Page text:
Wednesday, February 16, 2011

IRS Begins Processing Tax Forms Affected by Late Tax Changes

According to their latest press release, the IRS has finally begun processing individual tax returns affected by legislation enacted in December. The agency is also reminding taxpayers that they can e-file immediately. And I would like to remind you to get on top of your taxes, procrastination does not pay! reports:

    On Monday, IRS systems began to accept and process both e-file and paper tax returns claiming itemized deductions on Form 1040, Schedule A, as well as deductions for state and local sales tax, higher education tuition and fees and educator expenses.

    “The IRS is now accepting all the 1040 forms,” IRS Commissioner Doug Shulman said. “We worked hard to update our systems and get the changes in place as quickly as possible. We appreciate the patience of those impacted by the delay. We urge taxpayers to use e-file with direct deposit, and they can get their refunds within days.”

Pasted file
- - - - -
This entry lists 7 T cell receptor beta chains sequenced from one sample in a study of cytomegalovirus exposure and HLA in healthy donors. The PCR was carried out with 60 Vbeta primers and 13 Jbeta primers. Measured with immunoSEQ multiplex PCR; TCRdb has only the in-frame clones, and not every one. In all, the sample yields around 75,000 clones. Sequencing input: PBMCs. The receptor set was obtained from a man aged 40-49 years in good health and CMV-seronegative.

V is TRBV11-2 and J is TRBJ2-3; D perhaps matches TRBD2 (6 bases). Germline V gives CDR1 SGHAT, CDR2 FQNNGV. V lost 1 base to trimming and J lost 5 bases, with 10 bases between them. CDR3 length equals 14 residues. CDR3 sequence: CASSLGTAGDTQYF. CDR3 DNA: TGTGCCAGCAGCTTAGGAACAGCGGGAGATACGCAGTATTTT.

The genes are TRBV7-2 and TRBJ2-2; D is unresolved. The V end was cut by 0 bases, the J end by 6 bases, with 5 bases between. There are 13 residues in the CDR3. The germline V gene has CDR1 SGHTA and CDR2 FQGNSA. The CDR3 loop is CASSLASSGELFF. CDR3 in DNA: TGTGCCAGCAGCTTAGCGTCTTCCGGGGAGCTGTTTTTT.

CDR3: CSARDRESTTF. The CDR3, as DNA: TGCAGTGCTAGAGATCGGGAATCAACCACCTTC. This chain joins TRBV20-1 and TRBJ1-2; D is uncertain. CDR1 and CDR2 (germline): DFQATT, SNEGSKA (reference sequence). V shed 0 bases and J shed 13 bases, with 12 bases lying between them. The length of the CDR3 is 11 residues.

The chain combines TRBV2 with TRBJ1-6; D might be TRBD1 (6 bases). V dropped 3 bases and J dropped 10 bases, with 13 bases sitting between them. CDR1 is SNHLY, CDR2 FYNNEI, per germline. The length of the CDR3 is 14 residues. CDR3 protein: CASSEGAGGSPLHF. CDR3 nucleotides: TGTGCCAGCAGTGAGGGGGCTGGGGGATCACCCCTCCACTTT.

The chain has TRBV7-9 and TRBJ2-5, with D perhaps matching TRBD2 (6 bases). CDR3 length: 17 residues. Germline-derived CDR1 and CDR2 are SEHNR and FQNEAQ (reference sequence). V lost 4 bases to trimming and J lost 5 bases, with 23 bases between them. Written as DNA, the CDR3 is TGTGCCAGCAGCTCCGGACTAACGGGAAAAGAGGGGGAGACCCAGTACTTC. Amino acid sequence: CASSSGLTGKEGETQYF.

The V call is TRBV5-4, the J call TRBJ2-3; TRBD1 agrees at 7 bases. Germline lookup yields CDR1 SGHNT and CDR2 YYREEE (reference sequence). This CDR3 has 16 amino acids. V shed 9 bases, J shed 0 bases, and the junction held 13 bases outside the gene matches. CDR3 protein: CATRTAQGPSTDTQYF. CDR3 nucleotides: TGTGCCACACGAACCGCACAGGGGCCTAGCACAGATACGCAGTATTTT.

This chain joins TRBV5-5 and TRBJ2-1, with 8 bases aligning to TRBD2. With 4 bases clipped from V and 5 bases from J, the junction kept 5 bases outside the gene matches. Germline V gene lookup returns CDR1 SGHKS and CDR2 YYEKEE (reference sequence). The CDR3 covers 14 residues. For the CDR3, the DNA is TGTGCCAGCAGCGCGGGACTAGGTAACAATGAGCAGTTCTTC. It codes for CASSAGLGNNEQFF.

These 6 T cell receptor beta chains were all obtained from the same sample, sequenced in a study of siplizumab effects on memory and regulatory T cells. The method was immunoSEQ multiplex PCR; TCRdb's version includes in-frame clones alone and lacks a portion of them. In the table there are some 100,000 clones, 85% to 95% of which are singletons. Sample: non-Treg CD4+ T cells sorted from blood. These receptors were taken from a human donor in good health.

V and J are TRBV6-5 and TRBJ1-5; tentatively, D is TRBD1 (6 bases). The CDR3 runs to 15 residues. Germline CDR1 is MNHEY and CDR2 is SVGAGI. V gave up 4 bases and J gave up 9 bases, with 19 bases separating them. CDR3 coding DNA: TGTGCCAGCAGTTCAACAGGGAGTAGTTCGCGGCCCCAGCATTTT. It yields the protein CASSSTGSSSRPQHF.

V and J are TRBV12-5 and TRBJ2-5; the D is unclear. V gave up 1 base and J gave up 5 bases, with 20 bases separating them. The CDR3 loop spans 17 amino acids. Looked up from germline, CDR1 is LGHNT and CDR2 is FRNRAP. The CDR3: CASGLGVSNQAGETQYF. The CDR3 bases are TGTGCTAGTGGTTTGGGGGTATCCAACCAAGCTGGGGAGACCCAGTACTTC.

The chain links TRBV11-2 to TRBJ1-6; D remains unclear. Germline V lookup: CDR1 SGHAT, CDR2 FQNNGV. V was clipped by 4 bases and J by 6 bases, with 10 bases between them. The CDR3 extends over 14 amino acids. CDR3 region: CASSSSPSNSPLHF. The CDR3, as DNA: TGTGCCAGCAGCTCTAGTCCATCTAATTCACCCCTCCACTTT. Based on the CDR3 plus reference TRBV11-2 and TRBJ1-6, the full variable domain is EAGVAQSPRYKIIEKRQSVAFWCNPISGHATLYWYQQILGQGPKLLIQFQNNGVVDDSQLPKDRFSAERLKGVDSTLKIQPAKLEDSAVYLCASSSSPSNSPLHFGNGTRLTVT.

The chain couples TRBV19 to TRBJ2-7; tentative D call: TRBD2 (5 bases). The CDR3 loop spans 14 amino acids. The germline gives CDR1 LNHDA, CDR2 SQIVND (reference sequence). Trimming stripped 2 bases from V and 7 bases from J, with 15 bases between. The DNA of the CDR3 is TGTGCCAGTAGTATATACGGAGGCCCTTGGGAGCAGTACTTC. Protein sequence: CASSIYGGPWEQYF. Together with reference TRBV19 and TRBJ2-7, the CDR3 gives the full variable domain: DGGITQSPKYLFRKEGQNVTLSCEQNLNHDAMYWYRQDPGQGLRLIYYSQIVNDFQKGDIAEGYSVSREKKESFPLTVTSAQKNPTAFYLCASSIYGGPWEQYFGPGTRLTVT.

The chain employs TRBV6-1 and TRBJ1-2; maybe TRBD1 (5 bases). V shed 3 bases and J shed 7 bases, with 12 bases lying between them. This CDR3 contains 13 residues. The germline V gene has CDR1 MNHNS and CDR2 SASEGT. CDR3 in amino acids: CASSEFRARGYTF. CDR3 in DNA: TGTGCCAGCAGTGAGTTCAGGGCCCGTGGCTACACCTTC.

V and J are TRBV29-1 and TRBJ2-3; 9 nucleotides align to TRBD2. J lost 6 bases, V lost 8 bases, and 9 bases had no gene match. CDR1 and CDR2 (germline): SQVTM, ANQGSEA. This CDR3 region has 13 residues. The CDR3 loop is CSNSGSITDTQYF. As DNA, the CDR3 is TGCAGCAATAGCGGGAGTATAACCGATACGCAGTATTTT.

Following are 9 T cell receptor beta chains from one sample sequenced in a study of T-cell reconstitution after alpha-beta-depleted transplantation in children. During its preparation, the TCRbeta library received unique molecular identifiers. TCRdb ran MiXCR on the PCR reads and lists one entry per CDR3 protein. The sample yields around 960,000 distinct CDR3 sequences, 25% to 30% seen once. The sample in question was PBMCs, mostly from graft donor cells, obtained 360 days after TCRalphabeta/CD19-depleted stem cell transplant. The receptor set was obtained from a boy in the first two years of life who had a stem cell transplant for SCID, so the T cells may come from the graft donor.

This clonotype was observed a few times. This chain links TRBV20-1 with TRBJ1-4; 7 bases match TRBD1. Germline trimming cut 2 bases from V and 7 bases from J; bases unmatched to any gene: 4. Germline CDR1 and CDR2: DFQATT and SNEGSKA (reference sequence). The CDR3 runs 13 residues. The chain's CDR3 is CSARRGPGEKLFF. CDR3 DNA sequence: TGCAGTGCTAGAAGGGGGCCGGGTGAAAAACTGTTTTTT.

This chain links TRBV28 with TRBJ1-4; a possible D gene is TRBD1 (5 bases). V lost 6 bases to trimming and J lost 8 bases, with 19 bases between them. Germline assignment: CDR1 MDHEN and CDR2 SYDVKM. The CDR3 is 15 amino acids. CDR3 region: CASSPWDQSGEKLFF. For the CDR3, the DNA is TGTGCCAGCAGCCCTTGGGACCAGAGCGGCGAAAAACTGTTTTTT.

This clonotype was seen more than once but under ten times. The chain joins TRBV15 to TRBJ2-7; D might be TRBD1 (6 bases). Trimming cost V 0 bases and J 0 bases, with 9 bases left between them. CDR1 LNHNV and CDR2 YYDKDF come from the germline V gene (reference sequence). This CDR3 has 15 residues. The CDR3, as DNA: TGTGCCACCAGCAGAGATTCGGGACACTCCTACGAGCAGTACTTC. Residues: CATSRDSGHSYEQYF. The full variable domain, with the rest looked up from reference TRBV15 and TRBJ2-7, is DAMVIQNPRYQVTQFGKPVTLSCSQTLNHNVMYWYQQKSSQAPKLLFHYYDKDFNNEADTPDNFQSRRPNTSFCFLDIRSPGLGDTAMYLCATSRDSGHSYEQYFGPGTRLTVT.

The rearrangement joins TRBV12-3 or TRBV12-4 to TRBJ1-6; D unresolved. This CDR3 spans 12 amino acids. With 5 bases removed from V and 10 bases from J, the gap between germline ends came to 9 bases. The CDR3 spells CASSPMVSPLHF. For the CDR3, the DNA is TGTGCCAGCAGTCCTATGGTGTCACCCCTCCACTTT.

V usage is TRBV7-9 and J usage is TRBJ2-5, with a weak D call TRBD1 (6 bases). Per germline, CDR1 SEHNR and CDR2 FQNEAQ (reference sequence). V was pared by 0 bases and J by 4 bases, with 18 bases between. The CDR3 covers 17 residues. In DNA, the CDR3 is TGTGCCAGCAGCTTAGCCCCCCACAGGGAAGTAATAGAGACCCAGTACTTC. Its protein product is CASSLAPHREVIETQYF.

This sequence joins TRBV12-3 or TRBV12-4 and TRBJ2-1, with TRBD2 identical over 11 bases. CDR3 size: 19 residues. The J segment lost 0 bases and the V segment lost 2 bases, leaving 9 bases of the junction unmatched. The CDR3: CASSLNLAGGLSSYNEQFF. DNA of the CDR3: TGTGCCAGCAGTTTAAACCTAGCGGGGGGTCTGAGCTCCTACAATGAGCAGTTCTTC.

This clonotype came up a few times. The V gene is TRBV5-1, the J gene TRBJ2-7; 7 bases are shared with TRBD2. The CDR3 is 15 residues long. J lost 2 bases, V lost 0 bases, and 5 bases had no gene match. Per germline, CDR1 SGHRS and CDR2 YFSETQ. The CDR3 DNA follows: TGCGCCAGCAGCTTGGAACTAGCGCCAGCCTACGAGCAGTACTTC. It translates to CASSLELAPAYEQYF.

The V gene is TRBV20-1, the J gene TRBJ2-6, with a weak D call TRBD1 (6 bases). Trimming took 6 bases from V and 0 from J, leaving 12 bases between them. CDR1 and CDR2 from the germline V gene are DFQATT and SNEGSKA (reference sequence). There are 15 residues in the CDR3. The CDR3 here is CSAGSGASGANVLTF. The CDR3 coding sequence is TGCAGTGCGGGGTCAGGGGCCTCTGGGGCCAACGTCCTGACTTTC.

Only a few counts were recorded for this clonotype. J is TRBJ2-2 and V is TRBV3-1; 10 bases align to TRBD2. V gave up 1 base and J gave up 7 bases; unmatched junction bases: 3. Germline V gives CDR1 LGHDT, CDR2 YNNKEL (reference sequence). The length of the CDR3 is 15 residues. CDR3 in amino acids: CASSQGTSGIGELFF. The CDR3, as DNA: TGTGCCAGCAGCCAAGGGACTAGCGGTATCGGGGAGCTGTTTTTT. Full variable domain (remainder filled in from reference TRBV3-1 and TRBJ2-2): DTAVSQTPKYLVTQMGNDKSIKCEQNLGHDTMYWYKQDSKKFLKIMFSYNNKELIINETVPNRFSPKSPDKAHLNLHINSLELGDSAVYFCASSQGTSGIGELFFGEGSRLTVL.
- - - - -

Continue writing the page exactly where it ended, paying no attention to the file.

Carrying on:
In late December 2010, the IRS announced it would delay processing of some tax returns in order to update processing systems to accommodate the late tax law changes. These tax law provisions were extended by the Tax Relief, Unemployment Insurance Reauthorization and Job Creation Act of 2010, which became law on Dec. 17.

    For the vast majority of taxpayers, the filing season this year began on time in January. Most taxpayers claiming itemized deductions and the other delayed forms file later in the year.

    The IRS urged taxpayers who haven’t filed yet to use e-file instead of paper tax forms to ensure accuracy and to get refunds fast. Taxpayers can do their taxes for free through Free File, which is brand-name software or online fillable forms. Free File is available exclusively at Anyone who makes $58,000 or less can use Free File software. There are no income limits to online fillable forms. Both Free File software and Free File Fillable Forms allow taxpayers to prepare and e-file their federal returns for free.

    The IRS worked closely with the tax software industry and the tax professional community during the reprogramming process to minimize disruptions for taxpayers and ensure a smooth tax season.

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